Why it matters: There is estimated to be approximately 500,000 abandoned mines across the United States that are polluting over 100,000 miles of streams. Estimates also indicate that cleaning up these abandoned mines would cost $54 billion. Unfortunately, under current federal land, an individual or group cannot touch or attempt to clean up a mine without being held liable for future pollution, even if that individual or group is not responsible for the original pollution, limiting the opportunities to restore these lands. This bipartisan legislation seeks to provide protections to those individuals attempting to clean up abandoned mines.
On February 3, Congressional Sportsmen’s Caucus Co-Chair Sen. Heinrich and CSC Member Sen. Risch introduced the Good Samaritan Remediation of Abandoned Hardrock Mines Act, bipartisan legislation to reduce burdensome roadblocks to help Good Samaritans clean up abandoned mine lands.
Currently, Good Samaritans who attempt to recover and restore abandoned mine sites are legally responsible for the pollution from the mine as soon as they touch it, even if they had no prior association with the mine. This legislation will help remove these unnecessary and prohibitive constraints by ensuring that Good Samaritans who attempt to restore abandoned mines have no legal or financial responsibility for future mine pollution.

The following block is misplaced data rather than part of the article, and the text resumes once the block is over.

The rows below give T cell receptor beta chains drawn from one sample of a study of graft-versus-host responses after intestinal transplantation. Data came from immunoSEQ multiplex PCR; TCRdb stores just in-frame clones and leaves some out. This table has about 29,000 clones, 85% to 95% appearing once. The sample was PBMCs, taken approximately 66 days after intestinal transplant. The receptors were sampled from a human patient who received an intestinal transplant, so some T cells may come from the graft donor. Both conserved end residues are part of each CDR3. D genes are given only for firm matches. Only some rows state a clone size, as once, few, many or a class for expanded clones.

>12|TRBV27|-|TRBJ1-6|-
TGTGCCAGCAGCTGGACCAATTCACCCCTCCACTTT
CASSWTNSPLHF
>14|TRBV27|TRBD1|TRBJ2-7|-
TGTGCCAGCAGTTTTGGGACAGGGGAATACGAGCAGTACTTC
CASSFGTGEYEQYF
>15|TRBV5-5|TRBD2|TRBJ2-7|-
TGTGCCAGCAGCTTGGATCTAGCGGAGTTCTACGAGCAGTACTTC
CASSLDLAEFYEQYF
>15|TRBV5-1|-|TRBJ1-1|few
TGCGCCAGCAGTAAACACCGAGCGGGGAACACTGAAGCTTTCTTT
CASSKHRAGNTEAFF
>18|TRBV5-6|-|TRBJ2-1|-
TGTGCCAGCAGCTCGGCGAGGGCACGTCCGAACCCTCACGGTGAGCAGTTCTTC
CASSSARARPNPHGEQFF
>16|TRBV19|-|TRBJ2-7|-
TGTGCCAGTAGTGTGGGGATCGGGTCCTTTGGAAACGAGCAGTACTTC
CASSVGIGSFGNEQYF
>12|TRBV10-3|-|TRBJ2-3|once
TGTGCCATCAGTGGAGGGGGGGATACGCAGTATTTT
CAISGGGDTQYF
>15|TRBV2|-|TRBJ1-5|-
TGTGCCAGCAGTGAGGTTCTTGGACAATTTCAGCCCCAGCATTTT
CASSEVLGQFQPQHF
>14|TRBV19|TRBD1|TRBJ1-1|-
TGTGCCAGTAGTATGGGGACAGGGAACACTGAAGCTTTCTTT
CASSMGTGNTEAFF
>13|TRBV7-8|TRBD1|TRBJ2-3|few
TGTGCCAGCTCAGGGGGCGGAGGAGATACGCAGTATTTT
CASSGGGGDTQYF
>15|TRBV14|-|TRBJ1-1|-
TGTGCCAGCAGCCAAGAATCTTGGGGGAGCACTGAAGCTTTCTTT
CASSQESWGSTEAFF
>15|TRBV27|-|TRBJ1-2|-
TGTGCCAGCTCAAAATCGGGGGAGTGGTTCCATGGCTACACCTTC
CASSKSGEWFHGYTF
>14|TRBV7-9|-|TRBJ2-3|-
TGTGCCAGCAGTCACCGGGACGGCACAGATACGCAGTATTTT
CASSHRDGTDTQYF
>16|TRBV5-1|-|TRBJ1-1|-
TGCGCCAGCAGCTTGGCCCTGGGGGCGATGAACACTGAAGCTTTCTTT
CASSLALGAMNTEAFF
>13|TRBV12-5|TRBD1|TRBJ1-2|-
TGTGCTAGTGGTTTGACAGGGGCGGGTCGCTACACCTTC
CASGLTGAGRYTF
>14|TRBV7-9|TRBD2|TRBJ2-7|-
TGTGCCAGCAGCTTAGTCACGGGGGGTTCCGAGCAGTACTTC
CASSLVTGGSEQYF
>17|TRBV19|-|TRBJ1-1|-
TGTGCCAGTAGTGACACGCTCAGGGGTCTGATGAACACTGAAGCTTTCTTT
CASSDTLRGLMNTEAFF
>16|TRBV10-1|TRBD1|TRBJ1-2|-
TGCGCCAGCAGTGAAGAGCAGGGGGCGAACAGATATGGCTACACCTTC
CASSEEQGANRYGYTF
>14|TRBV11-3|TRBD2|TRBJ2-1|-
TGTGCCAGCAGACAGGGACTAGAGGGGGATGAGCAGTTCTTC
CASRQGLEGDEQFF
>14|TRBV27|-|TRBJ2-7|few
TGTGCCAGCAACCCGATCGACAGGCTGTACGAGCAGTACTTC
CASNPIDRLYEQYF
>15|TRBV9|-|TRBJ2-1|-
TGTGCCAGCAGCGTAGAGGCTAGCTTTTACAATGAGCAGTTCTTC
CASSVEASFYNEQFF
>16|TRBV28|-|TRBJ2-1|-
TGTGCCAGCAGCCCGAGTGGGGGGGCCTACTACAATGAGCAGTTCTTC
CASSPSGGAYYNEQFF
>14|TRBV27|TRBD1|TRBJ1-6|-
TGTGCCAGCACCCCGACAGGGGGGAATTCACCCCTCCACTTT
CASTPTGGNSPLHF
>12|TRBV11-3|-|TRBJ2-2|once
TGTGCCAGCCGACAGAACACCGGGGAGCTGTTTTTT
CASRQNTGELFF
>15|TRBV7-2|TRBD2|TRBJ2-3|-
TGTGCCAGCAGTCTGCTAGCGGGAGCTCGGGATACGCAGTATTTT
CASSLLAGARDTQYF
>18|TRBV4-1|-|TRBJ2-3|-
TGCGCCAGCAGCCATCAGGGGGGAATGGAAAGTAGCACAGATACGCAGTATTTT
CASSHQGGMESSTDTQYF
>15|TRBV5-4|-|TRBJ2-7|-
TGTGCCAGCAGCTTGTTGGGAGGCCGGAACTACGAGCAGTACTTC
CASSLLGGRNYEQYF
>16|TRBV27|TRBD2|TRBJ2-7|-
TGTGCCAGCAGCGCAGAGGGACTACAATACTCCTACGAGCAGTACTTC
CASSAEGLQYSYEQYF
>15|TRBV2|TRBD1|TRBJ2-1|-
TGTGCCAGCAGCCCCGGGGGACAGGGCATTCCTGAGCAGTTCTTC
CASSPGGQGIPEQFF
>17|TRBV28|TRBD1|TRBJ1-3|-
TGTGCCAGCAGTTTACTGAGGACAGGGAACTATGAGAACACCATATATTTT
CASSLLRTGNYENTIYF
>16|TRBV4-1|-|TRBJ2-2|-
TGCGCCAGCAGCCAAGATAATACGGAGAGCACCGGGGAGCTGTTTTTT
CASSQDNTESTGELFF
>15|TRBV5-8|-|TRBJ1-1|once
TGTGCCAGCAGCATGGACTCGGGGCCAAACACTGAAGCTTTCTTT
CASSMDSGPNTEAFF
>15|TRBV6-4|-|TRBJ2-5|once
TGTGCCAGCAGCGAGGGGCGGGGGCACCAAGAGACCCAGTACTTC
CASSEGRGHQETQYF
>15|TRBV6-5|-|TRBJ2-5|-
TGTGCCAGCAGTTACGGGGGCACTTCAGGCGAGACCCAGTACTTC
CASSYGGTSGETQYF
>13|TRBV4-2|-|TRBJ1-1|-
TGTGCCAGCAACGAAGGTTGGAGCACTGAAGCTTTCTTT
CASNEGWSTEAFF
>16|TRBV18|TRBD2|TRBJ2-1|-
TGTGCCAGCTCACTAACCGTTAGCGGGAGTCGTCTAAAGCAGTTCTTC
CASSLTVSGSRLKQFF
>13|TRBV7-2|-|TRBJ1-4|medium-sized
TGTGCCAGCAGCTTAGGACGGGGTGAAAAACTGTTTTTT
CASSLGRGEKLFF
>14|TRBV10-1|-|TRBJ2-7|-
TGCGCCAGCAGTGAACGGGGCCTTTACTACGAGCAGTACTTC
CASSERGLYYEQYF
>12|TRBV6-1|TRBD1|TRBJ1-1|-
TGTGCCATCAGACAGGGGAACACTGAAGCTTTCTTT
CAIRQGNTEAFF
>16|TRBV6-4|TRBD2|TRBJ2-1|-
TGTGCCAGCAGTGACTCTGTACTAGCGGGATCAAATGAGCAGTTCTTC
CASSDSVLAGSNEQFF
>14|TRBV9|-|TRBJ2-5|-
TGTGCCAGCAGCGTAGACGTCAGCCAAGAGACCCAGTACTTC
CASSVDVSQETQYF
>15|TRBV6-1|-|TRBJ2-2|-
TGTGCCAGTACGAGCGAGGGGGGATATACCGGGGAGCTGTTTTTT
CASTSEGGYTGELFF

“The Congressional Sportsmen’s Foundation (CSF) applauds Congressional Sportsmen’s Caucus Co-Chair Sen. Heinrich and past Co-Chair Sen. Risch for introducing and championing the Good Samaritan Remediation of Abandoned Hardrock Mines Act of 2022,” said CSF President and CEO Jeff Crane. “This common-sense legislation will provide much needed and strategic liability protections to those attempting to enhance fish and wildlife through the restoration of abandoned mine lands, which pose significant challenges for conservation efforts across the nation.”
The Congressional Sportsmen’s Foundation will work with Sens. Heinrich and Risch to see that this important bill moves through the legislative process in a timely fashion.
Studies conducted at both the state and federal level have found that the number of hunters and trappers have been on a generally declining trend over the past several decades. To increase recruitment, retention, and reactivation (R3) of hunters and trappers, which initiative do you think would have the greatest impact?